Diet and Nutrition

What Is the Low Residue Diet, and Can It Benefit Those with Inflammatory Bowel Disease?

What Is the Low Residue Diet, and Can It Benefit Those with Inflammatory Bowel Disease?

What Is the Low Residue Diet, and Can It Benefit Those with Inflammatory Bowel Disease?

A low residue diet may be the answer to inflammatory bowel disease flare-ups, depending on symptoms. Low-residue food like white bread, white rice, cheese, and eggs could help stop constant bathroom breaks by lessening the frequency of bowel movements. 

But, a low residue diet doesn't mean inducing constipation of any kind. The intent is to slow down the digestive process by eating certain foods and avoiding others.

What does low-residue actually mean?

Let's go into a bit more detail on what low-residue really means. Residue is another term for fiber in the diet, so a low residue diet equates to a low fiber diet. The diet requires that the individual limit their intake of fiber to roughly less than 10-15 grams. Low residue diets contain starchy foods such as eggs, cheese, white bread, white rice, chicken, hot cereals, pancakes, milk and dairy, canned vegetables, butter, and oils.
Some foods may have unexpected added fiber, so it’s important to read the labels when shopping to be sure you stay under the 10-15 gram requirement. Foods that you should avoid include, but aren’t limited to, whole grains and bread, raw fruit, dried fruit, prune juice, raw vegetables, dried beans, seeds and nuts, popcorn, and coconut oils. Those foods contain high levels of fiber and would work against your diet goals.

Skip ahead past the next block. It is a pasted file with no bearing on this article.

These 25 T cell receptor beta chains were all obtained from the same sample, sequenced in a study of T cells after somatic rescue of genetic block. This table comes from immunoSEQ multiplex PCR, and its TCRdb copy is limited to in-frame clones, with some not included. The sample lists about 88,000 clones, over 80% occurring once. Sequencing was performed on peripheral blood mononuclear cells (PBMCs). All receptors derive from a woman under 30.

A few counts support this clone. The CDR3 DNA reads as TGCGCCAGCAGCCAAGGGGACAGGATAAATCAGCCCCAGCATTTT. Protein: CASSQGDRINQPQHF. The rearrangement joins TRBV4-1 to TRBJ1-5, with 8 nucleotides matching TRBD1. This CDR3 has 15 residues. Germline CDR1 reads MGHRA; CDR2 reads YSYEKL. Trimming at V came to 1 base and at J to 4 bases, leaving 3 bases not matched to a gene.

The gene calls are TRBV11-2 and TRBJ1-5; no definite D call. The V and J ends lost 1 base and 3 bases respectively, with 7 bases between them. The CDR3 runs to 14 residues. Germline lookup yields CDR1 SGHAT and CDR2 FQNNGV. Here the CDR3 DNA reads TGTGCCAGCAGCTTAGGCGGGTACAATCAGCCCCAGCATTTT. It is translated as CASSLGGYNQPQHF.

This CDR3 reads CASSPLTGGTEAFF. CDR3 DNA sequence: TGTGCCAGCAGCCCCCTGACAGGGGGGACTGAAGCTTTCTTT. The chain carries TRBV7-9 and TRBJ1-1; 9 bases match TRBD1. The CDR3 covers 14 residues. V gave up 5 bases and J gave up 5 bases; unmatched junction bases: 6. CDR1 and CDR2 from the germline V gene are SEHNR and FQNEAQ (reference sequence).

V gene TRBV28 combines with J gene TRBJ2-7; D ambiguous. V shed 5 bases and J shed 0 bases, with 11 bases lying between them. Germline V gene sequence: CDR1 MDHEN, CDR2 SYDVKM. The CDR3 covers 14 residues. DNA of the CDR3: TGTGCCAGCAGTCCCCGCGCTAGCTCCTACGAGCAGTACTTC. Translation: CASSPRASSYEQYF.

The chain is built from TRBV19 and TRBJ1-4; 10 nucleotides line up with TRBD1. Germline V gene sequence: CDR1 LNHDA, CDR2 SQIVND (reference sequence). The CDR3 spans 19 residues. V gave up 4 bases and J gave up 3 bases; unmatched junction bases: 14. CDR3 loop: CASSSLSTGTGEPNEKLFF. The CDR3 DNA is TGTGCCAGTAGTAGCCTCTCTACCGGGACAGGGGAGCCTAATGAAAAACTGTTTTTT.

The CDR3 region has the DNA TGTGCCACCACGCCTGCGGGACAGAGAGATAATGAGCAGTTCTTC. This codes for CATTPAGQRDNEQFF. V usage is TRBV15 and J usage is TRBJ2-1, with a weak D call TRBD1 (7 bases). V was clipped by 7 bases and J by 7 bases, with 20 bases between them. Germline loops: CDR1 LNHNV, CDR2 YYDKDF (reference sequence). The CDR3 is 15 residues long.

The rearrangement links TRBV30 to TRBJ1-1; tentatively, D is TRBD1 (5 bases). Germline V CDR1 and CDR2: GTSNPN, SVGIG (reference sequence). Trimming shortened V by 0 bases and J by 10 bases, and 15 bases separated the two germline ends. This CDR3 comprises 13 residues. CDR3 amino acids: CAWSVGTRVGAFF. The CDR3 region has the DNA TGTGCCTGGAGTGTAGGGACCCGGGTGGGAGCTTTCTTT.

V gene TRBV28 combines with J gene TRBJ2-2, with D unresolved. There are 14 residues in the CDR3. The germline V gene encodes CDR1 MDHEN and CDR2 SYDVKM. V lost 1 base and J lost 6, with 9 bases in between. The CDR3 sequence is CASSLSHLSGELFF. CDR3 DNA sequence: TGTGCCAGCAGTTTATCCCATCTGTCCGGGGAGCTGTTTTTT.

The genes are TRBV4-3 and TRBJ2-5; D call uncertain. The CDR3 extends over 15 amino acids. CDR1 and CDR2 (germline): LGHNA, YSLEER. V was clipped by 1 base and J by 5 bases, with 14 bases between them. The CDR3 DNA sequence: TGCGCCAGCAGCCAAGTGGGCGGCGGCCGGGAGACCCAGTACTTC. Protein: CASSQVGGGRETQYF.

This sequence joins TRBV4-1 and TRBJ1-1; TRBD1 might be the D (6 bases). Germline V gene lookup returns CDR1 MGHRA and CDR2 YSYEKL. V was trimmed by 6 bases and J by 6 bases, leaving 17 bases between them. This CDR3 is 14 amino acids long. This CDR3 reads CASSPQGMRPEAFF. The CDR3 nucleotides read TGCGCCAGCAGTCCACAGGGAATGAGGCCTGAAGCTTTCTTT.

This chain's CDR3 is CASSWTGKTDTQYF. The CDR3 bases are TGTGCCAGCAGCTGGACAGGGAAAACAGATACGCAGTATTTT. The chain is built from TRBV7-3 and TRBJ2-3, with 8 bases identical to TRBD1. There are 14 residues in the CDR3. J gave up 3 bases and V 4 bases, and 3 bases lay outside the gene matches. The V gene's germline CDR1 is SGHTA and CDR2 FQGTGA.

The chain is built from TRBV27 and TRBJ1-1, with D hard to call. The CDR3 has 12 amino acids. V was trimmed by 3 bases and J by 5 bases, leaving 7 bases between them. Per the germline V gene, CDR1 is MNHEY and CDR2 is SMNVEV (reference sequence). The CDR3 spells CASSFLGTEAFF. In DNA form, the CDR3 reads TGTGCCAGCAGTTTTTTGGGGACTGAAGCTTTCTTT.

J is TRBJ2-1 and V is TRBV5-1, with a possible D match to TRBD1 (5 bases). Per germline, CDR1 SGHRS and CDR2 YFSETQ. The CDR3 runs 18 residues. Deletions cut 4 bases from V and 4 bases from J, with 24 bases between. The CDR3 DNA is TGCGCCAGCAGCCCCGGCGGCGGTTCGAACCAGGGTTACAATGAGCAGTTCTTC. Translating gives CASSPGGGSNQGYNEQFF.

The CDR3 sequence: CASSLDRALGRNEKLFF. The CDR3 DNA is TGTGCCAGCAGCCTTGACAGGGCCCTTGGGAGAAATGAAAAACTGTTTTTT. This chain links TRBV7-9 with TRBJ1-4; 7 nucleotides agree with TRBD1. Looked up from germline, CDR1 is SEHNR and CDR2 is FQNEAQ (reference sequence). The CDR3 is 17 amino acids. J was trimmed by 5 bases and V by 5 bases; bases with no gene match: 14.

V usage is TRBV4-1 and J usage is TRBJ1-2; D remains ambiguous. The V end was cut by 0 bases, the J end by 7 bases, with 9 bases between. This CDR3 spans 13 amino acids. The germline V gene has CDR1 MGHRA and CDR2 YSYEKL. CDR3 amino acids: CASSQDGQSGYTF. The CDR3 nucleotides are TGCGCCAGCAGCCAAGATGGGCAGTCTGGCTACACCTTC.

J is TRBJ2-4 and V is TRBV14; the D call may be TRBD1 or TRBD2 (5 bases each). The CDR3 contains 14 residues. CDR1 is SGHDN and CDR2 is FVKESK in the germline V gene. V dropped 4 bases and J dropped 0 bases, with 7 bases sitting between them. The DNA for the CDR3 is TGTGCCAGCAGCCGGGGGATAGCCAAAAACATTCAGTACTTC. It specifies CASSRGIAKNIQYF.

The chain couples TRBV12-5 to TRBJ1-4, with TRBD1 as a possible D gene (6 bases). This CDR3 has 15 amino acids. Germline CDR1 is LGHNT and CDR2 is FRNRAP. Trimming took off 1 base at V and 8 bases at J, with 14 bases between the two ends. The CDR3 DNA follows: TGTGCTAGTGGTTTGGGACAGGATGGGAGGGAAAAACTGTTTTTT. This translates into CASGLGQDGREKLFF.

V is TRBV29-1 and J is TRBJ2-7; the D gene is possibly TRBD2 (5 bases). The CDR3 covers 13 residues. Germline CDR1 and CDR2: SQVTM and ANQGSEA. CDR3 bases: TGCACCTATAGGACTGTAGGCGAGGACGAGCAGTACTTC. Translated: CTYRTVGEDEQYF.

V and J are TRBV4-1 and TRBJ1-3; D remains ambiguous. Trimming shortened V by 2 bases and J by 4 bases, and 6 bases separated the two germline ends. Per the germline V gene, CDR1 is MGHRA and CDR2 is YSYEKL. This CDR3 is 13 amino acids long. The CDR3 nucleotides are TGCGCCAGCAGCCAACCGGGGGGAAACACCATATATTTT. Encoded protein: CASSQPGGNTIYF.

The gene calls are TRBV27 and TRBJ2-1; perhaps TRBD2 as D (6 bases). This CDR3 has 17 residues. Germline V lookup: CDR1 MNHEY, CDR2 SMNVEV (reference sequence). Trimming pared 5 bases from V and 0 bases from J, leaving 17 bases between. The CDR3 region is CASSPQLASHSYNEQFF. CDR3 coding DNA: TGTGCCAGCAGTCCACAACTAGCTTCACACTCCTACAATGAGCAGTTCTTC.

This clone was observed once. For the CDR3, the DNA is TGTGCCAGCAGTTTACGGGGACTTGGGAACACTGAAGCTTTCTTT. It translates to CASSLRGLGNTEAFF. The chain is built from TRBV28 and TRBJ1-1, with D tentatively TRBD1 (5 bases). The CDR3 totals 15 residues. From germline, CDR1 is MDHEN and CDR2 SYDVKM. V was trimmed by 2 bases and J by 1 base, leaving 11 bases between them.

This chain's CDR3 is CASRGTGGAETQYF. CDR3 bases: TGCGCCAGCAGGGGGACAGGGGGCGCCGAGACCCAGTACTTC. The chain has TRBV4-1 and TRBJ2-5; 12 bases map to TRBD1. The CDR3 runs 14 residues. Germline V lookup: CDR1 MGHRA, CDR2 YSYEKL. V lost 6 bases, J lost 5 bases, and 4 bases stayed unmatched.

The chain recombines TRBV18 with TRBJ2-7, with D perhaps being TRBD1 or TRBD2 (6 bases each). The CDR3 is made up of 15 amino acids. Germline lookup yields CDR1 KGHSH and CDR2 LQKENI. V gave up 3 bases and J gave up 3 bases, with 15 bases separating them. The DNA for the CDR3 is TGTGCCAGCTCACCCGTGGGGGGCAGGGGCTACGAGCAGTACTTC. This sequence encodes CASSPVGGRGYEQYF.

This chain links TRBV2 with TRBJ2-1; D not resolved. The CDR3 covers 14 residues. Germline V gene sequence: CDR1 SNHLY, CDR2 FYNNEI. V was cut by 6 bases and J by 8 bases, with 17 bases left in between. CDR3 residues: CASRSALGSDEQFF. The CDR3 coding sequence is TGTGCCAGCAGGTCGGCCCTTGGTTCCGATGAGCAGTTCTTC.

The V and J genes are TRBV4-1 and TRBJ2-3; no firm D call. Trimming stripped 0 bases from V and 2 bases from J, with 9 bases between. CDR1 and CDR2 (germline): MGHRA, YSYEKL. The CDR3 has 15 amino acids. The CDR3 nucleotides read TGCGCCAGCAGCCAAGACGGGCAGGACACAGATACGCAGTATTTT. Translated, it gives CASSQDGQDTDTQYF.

The low-residue diet is not a weight-loss diet, in fact, it’s the complete opposite. Though you may gain some weight from bloating and slowed digestion, the diet isn’t a long term lifestyle change, so you won’t be maintaining the weight for long.
For people with IBD, this diet is sometimes recommended during flare-ups. This is because low residue is incredibly effective in slowing down digestion and lengthening the time between bowel movements.

Be sure to speak with your doctor before considering any dietary changes, especially if you live with IBD.

Who is this diet good for?

There is a small group of people that should be recommended for the low-residue diet for a short period of time, and these people include the following: bowel surgery patients during recovery, Crohn's disease sufferers and ulcerative colitis sufferers during a flare-up, and patient prepping for a colonoscopy. Patients who are recovering from bowel surgery need to allow their bowel to rest. After surgery, the bowel is swollen and tender; slowing the digestion process with give the bowel time to heal and cause less pain and discomfort for the patient.

Because bowel movements are usually an everyday occurrence for most, this diet will allow for a few days in between bowel movements, which can make an incredible difference in recovering patients. If you’ve ever watched a wound heal from day 1 to day 3, you can see how much healing can be done in that short amount of time. After the patient is healed, they will return to a normal, fiber rich diet slowly.

Read on to learn more about exactly when the low-residue diet is most beneficial, and how it can help those suffering from Crohn's and ulcerative colitis, especially during a flare-up.